Tucked onto the end of a row of houses near the walls of Conwy Castle is Britain’s smallest house. The Quay House, with a footprint measuring a mere 10’ by 5.9’ and a total height of 10’2” to the eves, pained fire-engine red, is located in Conwy, Wales. The house got its name because it is located on the quay, a wharf or reinforced bank for the loading or unloading or ships or boats. The Quay House was a residence from the 16th century until 1900. The last resident was a fisherman by the name of Robert Jones, he was 6’3”.
The Quay House, which is still owned by descendants of Robert Jones, hosts thousands of visitors a year. Visitors to the house are amazed and awed that a house, which is so small, is still so practical and efficient. The Quay House is open from 10am to 4pm during most days. Late visitors and school trips please contact The Quay House here . The cost of admission is 50p for children and £1 for adults.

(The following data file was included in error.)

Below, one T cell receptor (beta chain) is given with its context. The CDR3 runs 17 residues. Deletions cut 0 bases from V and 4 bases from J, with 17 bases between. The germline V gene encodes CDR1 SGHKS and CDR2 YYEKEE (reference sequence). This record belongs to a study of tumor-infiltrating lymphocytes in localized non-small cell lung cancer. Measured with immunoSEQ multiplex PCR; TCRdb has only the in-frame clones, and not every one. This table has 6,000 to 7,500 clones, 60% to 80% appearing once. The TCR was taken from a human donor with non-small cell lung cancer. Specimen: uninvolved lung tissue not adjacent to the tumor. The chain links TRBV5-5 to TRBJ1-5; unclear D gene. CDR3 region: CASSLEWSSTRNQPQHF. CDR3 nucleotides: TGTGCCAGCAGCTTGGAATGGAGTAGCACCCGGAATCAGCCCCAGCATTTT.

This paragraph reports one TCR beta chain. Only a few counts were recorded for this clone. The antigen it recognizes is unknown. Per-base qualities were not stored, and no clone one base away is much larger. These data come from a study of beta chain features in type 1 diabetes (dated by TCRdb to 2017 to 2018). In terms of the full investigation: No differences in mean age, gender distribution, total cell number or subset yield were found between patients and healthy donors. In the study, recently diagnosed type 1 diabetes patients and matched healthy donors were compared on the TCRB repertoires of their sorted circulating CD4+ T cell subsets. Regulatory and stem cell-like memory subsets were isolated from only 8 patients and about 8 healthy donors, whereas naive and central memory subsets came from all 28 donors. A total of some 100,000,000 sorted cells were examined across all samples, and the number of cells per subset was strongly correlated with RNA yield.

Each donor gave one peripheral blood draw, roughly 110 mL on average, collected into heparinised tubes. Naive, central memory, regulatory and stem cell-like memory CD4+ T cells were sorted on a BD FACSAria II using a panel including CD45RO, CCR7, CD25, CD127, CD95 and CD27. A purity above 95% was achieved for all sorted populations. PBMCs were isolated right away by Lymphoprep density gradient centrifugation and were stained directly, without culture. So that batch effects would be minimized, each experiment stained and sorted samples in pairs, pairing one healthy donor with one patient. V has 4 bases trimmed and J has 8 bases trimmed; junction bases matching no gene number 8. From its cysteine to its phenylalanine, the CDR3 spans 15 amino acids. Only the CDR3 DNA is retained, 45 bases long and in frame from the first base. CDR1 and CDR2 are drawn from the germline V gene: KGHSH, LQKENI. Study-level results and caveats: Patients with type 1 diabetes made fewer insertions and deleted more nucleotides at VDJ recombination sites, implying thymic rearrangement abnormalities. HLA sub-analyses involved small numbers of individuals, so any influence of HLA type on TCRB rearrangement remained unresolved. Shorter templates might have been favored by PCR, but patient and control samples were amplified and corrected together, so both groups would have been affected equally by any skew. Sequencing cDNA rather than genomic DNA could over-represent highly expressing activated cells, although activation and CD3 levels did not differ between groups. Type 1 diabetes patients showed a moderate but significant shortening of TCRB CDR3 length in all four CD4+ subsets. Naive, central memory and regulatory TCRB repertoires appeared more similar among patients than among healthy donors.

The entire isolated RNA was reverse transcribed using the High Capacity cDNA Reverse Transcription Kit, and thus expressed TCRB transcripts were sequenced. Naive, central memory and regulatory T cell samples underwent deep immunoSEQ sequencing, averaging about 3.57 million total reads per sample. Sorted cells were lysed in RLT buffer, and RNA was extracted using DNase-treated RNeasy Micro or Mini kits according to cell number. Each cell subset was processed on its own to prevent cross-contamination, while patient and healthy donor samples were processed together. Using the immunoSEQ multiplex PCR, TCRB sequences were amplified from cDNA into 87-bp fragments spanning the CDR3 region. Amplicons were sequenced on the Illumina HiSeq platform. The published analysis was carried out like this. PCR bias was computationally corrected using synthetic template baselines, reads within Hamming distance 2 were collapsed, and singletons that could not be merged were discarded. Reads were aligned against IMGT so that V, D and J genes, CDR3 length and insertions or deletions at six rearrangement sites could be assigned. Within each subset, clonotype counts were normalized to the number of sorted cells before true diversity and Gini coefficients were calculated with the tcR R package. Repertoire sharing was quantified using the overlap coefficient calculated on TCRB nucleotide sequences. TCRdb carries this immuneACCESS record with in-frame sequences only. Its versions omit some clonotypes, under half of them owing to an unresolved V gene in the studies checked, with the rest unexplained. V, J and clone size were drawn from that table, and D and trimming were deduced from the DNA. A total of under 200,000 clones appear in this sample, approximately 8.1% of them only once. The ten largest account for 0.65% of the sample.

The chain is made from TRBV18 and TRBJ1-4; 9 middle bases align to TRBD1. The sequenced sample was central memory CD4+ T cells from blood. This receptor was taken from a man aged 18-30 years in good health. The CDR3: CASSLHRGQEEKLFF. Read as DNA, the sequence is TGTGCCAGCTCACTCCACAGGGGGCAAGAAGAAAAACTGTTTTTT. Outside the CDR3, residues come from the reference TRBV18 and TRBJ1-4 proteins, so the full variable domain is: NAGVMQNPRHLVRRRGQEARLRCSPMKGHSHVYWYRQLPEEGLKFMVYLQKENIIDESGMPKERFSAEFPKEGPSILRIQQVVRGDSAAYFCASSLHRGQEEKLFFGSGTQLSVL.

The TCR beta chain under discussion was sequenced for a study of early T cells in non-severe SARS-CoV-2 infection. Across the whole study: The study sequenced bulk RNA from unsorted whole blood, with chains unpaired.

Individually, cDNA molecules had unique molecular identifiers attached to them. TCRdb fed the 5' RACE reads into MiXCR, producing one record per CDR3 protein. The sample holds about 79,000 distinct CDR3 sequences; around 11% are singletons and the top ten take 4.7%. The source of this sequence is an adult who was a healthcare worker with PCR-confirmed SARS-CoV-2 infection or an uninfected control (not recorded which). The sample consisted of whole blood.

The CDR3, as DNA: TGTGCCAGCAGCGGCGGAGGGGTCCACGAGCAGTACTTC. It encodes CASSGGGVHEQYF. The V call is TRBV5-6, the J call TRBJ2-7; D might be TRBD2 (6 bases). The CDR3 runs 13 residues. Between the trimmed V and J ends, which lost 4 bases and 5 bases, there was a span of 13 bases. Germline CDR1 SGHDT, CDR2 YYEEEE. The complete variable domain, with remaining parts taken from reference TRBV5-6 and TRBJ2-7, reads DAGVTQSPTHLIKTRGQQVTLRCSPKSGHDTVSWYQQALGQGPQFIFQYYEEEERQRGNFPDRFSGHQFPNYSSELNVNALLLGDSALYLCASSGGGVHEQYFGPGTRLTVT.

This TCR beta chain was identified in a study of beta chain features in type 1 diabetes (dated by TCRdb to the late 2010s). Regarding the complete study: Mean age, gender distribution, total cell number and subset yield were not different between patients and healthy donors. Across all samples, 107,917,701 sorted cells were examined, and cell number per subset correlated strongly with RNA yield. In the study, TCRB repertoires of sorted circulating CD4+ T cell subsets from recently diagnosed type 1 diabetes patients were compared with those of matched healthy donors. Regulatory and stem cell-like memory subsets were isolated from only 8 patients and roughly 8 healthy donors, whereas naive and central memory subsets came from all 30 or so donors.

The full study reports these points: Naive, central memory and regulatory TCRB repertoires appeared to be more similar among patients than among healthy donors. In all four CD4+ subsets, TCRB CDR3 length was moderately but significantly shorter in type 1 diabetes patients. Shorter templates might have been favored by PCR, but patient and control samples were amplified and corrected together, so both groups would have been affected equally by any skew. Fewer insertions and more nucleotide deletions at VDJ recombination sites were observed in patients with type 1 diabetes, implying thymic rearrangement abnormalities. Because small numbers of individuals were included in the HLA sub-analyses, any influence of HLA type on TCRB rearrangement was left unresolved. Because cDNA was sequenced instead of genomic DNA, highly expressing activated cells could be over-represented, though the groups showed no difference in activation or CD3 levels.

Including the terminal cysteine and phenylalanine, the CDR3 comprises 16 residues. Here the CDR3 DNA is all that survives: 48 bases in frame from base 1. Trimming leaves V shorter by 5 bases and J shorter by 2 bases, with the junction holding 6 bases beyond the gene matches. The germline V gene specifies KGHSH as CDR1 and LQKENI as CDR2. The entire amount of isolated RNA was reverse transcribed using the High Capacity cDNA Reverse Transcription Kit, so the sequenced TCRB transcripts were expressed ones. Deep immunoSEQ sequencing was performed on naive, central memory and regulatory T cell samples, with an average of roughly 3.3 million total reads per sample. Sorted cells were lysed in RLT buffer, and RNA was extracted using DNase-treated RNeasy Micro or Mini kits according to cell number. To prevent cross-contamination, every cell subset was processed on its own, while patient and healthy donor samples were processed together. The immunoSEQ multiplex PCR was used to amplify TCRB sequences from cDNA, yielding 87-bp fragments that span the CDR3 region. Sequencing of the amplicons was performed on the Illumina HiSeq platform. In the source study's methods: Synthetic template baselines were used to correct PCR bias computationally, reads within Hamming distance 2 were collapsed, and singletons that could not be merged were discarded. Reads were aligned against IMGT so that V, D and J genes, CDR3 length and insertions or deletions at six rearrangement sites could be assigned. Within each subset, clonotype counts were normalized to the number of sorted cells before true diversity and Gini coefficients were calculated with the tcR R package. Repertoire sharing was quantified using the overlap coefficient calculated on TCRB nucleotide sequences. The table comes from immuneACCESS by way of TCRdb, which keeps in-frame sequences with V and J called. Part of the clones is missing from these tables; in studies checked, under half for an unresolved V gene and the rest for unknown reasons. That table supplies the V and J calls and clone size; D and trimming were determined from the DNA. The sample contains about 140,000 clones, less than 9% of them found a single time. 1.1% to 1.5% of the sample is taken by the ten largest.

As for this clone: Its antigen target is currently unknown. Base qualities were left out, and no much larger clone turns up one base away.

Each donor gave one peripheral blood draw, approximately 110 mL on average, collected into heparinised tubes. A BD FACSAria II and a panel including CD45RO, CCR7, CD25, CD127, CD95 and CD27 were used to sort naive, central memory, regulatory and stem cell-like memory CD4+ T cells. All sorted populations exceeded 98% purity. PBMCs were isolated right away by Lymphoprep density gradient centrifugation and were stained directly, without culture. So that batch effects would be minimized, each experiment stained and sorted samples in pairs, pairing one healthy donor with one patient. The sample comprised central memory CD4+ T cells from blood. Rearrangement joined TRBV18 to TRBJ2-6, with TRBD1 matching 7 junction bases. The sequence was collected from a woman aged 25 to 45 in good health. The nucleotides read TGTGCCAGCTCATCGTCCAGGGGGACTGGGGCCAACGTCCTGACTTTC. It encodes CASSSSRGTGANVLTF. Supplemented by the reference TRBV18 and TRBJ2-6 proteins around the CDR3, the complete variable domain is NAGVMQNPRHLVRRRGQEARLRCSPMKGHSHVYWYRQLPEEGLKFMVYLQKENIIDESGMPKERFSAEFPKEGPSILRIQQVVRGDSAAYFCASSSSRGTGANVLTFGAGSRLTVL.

Other places of interest to visit while you are in Conwy are:
The Aberconwy House is a 14th century merchant’s house from medieval times, which has survived six centuries of a turbulent history. Upon visiting the house, you can learn about the daily life through the centuries by an audio-visual presentation.
Conwy Castle was built during King Edward I’s second campaign in North Wales between 1283 and 1289. Conwy Castle sits on the location of Deganwy Castle, the former stronghold of King Henry III that was destroyed by Llywelyn the Last in 1263.
It is a little known fact that Conwy was once an important pearl fishery and harvested as much as 4 kilograms of pearls per week in the 169th century. Musseling the old-fashioned way is still active in Conwy today, but now practiced on a much smaller scale. The Conwy Mussel Museum provides the history behind the Conwy mussels, their uses, and the mysteries involving a royal crown.